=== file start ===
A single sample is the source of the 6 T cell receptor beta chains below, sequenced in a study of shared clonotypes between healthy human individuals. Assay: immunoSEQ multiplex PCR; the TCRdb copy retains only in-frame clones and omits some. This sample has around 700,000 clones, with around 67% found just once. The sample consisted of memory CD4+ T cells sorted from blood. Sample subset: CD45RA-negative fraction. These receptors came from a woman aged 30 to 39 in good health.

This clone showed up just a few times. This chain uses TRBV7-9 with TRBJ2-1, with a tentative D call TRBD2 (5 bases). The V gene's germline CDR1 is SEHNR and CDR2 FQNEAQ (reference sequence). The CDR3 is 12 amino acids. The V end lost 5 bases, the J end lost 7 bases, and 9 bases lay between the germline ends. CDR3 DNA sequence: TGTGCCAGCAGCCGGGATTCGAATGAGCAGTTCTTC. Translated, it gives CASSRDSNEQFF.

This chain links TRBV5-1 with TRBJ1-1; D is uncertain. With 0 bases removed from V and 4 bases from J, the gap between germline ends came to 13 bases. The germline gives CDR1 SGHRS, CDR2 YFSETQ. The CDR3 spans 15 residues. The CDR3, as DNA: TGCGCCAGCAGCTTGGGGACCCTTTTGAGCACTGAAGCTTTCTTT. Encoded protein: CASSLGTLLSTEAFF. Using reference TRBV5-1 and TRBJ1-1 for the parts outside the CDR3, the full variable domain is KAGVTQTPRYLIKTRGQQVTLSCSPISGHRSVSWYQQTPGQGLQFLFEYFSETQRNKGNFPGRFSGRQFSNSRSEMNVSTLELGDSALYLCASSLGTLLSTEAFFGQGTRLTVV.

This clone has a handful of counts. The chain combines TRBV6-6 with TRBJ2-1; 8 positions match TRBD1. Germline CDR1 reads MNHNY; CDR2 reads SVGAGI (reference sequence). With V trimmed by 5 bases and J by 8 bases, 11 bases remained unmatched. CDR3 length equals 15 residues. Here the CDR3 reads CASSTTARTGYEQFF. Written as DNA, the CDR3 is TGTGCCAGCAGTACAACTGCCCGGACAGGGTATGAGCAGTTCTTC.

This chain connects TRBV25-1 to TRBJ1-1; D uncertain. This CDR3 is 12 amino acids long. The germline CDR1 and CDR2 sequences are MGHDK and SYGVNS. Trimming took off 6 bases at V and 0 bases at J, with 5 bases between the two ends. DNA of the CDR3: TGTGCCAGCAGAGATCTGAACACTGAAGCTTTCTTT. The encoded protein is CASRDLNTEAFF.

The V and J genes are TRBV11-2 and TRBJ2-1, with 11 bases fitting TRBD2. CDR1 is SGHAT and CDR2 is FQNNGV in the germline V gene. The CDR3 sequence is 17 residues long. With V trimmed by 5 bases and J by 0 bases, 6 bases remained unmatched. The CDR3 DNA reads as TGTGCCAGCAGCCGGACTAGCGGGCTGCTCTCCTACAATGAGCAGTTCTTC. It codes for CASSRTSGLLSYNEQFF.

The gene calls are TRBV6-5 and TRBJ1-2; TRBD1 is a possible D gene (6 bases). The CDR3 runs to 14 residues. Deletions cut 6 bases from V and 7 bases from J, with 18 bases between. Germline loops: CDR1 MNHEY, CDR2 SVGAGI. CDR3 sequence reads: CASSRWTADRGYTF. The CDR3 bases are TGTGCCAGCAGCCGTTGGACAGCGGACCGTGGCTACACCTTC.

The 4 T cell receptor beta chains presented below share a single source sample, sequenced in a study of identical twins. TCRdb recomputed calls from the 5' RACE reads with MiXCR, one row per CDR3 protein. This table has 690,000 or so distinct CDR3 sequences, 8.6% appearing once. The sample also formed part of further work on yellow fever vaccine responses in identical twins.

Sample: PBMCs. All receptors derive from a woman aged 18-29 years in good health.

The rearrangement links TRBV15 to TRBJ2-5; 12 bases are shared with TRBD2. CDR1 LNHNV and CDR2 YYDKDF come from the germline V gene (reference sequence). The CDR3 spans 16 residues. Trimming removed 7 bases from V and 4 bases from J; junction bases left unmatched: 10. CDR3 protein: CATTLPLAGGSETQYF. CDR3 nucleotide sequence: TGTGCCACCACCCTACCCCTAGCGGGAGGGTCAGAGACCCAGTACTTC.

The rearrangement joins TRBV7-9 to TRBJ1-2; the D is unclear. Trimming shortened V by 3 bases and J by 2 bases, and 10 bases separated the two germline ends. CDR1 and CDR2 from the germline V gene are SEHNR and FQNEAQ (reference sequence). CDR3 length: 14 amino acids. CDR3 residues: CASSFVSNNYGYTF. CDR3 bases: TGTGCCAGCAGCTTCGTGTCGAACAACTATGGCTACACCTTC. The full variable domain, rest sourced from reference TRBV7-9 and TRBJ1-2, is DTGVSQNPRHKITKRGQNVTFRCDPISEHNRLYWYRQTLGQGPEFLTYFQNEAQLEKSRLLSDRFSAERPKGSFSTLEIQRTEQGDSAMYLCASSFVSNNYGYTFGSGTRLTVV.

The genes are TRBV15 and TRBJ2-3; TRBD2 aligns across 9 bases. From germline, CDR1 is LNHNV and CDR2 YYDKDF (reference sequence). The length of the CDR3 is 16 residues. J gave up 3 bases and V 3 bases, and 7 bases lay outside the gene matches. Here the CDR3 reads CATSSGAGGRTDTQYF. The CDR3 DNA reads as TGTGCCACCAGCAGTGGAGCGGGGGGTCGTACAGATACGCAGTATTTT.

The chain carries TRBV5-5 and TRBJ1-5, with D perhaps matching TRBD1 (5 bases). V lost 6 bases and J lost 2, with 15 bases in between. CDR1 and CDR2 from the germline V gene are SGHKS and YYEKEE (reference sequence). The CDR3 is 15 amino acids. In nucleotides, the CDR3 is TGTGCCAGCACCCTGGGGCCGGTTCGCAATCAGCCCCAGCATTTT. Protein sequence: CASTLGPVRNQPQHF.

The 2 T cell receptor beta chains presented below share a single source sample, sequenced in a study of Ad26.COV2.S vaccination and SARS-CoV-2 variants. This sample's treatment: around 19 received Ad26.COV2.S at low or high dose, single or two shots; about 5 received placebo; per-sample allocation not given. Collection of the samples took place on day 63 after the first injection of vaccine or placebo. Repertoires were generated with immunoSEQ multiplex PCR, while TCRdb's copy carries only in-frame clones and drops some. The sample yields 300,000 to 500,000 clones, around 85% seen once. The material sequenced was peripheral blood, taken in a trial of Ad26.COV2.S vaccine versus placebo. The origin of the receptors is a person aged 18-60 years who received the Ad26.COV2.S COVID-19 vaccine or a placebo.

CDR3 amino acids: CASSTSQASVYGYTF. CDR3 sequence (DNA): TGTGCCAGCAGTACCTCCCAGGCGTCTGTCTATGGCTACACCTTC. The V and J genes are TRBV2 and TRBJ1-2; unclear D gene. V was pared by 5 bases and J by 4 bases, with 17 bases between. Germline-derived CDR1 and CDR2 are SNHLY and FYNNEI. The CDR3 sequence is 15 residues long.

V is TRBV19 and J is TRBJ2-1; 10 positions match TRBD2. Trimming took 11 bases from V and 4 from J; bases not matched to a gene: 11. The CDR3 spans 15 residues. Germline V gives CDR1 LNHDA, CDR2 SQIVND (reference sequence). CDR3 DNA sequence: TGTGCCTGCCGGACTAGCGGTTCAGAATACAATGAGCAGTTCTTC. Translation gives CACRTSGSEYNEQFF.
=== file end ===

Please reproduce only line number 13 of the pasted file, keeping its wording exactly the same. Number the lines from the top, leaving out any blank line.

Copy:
The chain carries TRBV5-5 and TRBJ1-5, with D perhaps matching TRBD1 (5 bases). V lost 6 bases and J lost 2, with 15 bases in between. CDR1 and CDR2 from the germline V gene are SGHKS and YYEKEE (reference sequence). The CDR3 is 15 amino acids. In nucleotides, the CDR3 is TGTGCCAGCACCCTGGGGCCGGTTCGCAATCAGCCCCAGCATTTT. Protein sequence: CASTLGPVRNQPQHF.